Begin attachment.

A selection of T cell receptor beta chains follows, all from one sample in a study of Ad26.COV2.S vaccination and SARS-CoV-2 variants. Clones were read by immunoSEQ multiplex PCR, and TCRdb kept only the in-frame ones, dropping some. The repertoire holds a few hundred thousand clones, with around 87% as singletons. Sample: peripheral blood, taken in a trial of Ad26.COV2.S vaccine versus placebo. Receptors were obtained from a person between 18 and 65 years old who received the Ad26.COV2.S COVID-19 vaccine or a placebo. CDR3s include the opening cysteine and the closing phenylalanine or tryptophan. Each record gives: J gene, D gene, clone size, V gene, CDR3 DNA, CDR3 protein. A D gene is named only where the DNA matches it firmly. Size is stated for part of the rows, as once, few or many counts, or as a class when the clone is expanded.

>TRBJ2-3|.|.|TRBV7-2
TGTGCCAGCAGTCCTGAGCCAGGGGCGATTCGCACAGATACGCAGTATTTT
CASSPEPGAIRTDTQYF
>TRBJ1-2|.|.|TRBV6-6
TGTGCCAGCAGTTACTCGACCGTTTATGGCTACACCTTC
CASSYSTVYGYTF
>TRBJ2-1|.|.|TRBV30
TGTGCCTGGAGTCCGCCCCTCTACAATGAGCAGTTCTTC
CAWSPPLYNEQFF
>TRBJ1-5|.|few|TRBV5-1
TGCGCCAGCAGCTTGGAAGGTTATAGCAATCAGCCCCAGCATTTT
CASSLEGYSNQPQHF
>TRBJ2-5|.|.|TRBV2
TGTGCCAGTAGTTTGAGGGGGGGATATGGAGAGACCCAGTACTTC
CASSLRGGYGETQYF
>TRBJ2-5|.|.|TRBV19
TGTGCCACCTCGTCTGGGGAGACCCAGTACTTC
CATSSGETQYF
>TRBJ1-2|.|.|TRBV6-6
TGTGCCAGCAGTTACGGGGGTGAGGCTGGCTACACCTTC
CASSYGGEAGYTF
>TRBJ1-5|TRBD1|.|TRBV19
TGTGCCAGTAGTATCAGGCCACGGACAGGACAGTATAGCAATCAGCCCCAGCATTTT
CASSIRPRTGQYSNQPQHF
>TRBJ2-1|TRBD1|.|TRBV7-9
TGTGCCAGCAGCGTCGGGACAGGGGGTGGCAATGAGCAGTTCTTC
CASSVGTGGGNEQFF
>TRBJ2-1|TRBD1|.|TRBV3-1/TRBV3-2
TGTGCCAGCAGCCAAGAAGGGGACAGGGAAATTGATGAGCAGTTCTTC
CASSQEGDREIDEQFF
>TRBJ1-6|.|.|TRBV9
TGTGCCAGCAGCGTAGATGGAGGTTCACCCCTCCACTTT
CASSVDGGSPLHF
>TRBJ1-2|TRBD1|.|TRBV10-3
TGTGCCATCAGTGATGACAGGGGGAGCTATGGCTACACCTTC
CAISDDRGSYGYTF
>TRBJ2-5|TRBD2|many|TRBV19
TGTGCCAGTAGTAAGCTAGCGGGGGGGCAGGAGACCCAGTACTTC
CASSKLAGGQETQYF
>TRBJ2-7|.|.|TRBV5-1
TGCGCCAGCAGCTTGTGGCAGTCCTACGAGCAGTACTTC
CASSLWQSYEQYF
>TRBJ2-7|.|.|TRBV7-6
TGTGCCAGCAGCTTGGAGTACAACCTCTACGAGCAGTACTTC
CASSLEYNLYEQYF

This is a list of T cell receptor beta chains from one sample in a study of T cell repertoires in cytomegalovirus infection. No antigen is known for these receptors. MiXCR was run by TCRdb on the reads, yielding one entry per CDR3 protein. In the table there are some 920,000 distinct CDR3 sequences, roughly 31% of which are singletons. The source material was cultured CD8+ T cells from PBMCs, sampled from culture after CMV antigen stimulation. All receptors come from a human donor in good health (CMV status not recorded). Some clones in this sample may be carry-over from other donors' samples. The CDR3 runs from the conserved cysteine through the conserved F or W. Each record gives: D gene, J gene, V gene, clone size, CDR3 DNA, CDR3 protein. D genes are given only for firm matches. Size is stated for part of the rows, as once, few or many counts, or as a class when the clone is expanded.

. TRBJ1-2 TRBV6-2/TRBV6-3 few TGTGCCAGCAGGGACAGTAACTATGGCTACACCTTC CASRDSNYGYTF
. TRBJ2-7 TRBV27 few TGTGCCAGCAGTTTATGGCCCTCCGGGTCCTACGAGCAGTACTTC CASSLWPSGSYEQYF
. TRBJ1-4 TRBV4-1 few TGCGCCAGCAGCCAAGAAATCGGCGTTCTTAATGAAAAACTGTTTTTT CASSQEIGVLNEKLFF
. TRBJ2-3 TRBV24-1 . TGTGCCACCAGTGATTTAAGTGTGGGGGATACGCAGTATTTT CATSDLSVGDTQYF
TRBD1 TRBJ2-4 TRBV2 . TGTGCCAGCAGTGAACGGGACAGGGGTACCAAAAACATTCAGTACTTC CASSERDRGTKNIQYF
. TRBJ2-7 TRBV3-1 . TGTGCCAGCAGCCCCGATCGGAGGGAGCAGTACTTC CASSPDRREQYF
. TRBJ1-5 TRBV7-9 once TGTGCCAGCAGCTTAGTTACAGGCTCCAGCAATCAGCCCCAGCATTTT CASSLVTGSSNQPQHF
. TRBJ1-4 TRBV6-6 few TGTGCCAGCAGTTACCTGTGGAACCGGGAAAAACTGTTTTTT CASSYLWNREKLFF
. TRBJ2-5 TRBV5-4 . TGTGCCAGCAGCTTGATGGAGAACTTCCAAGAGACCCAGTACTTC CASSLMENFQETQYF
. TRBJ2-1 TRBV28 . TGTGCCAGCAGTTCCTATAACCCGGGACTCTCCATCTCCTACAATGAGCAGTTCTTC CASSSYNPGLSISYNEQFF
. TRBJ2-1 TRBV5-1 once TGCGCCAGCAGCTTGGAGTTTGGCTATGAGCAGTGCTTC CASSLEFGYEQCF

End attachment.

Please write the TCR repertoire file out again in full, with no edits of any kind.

A selection of T cell receptor beta chains follows, all from one sample in a study of Ad26.COV2.S vaccination and SARS-CoV-2 variants. Clones were read by immunoSEQ multiplex PCR, and TCRdb kept only the in-frame ones, dropping some. The repertoire holds a few hundred thousand clones, with around 87% as singletons. Sample: peripheral blood, taken in a trial of Ad26.COV2.S vaccine versus placebo. Receptors were obtained from a person between 18 and 65 years old who received the Ad26.COV2.S COVID-19 vaccine or a placebo. CDR3s include the opening cysteine and the closing phenylalanine or tryptophan. Each record gives: J gene, D gene, clone size, V gene, CDR3 DNA, CDR3 protein. A D gene is named only where the DNA matches it firmly. Size is stated for part of the rows, as once, few or many counts, or as a class when the clone is expanded.

>TRBJ2-3|.|.|TRBV7-2
TGTGCCAGCAGTCCTGAGCCAGGGGCGATTCGCACAGATACGCAGTATTTT
CASSPEPGAIRTDTQYF
>TRBJ1-2|.|.|TRBV6-6
TGTGCCAGCAGTTACTCGACCGTTTATGGCTACACCTTC
CASSYSTVYGYTF
>TRBJ2-1|.|.|TRBV30
TGTGCCTGGAGTCCGCCCCTCTACAATGAGCAGTTCTTC
CAWSPPLYNEQFF
>TRBJ1-5|.|few|TRBV5-1
TGCGCCAGCAGCTTGGAAGGTTATAGCAATCAGCCCCAGCATTTT
CASSLEGYSNQPQHF
>TRBJ2-5|.|.|TRBV2
TGTGCCAGTAGTTTGAGGGGGGGATATGGAGAGACCCAGTACTTC
CASSLRGGYGETQYF
>TRBJ2-5|.|.|TRBV19
TGTGCCACCTCGTCTGGGGAGACCCAGTACTTC
CATSSGETQYF
>TRBJ1-2|.|.|TRBV6-6
TGTGCCAGCAGTTACGGGGGTGAGGCTGGCTACACCTTC
CASSYGGEAGYTF
>TRBJ1-5|TRBD1|.|TRBV19
TGTGCCAGTAGTATCAGGCCACGGACAGGACAGTATAGCAATCAGCCCCAGCATTTT
CASSIRPRTGQYSNQPQHF
>TRBJ2-1|TRBD1|.|TRBV7-9
TGTGCCAGCAGCGTCGGGACAGGGGGTGGCAATGAGCAGTTCTTC
CASSVGTGGGNEQFF
>TRBJ2-1|TRBD1|.|TRBV3-1/TRBV3-2
TGTGCCAGCAGCCAAGAAGGGGACAGGGAAATTGATGAGCAGTTCTTC
CASSQEGDREIDEQFF
>TRBJ1-6|.|.|TRBV9
TGTGCCAGCAGCGTAGATGGAGGTTCACCCCTCCACTTT
CASSVDGGSPLHF
>TRBJ1-2|TRBD1|.|TRBV10-3
TGTGCCATCAGTGATGACAGGGGGAGCTATGGCTACACCTTC
CAISDDRGSYGYTF
>TRBJ2-5|TRBD2|many|TRBV19
TGTGCCAGTAGTAAGCTAGCGGGGGGGCAGGAGACCCAGTACTTC
CASSKLAGGQETQYF
>TRBJ2-7|.|.|TRBV5-1
TGCGCCAGCAGCTTGTGGCAGTCCTACGAGCAGTACTTC
CASSLWQSYEQYF
>TRBJ2-7|.|.|TRBV7-6
TGTGCCAGCAGCTTGGAGTACAACCTCTACGAGCAGTACTTC
CASSLEYNLYEQYF

This is a list of T cell receptor beta chains from one sample in a study of T cell repertoires in cytomegalovirus infection. No antigen is known for these receptors. MiXCR was run by TCRdb on the reads, yielding one entry per CDR3 protein. In the table there are some 920,000 distinct CDR3 sequences, roughly 31% of which are singletons. The source material was cultured CD8+ T cells from PBMCs, sampled from culture after CMV antigen stimulation. All receptors come from a human donor in good health (CMV status not recorded). Some clones in this sample may be carry-over from other donors' samples. The CDR3 runs from the conserved cysteine through the conserved F or W. Each record gives: D gene, J gene, V gene, clone size, CDR3 DNA, CDR3 protein. D genes are given only for firm matches. Size is stated for part of the rows, as once, few or many counts, or as a class when the clone is expanded.

. TRBJ1-2 TRBV6-2/TRBV6-3 few TGTGCCAGCAGGGACAGTAACTATGGCTACACCTTC CASRDSNYGYTF
. TRBJ2-7 TRBV27 few TGTGCCAGCAGTTTATGGCCCTCCGGGTCCTACGAGCAGTACTTC CASSLWPSGSYEQYF
. TRBJ1-4 TRBV4-1 few TGCGCCAGCAGCCAAGAAATCGGCGTTCTTAATGAAAAACTGTTTTTT CASSQEIGVLNEKLFF
. TRBJ2-3 TRBV24-1 . TGTGCCACCAGTGATTTAAGTGTGGGGGATACGCAGTATTTT CATSDLSVGDTQYF
TRBD1 TRBJ2-4 TRBV2 . TGTGCCAGCAGTGAACGGGACAGGGGTACCAAAAACATTCAGTACTTC CASSERDRGTKNIQYF
. TRBJ2-7 TRBV3-1 . TGTGCCAGCAGCCCCGATCGGAGGGAGCAGTACTTC CASSPDRREQYF
. TRBJ1-5 TRBV7-9 once TGTGCCAGCAGCTTAGTTACAGGCTCCAGCAATCAGCCCCAGCATTTT CASSLVTGSSNQPQHF
. TRBJ1-4 TRBV6-6 few TGTGCCAGCAGTTACCTGTGGAACCGGGAAAAACTGTTTTTT CASSYLWNREKLFF
. TRBJ2-5 TRBV5-4 . TGTGCCAGCAGCTTGATGGAGAACTTCCAAGAGACCCAGTACTTC CASSLMENFQETQYF
. TRBJ2-1 TRBV28 . TGTGCCAGCAGTTCCTATAACCCGGGACTCTCCATCTCCTACAATGAGCAGTTCTTC CASSSYNPGLSISYNEQFF
. TRBJ2-1 TRBV5-1 once TGCGCCAGCAGCTTGGAGTTTGGCTATGAGCAGTGCTTC CASSLEFGYEQCF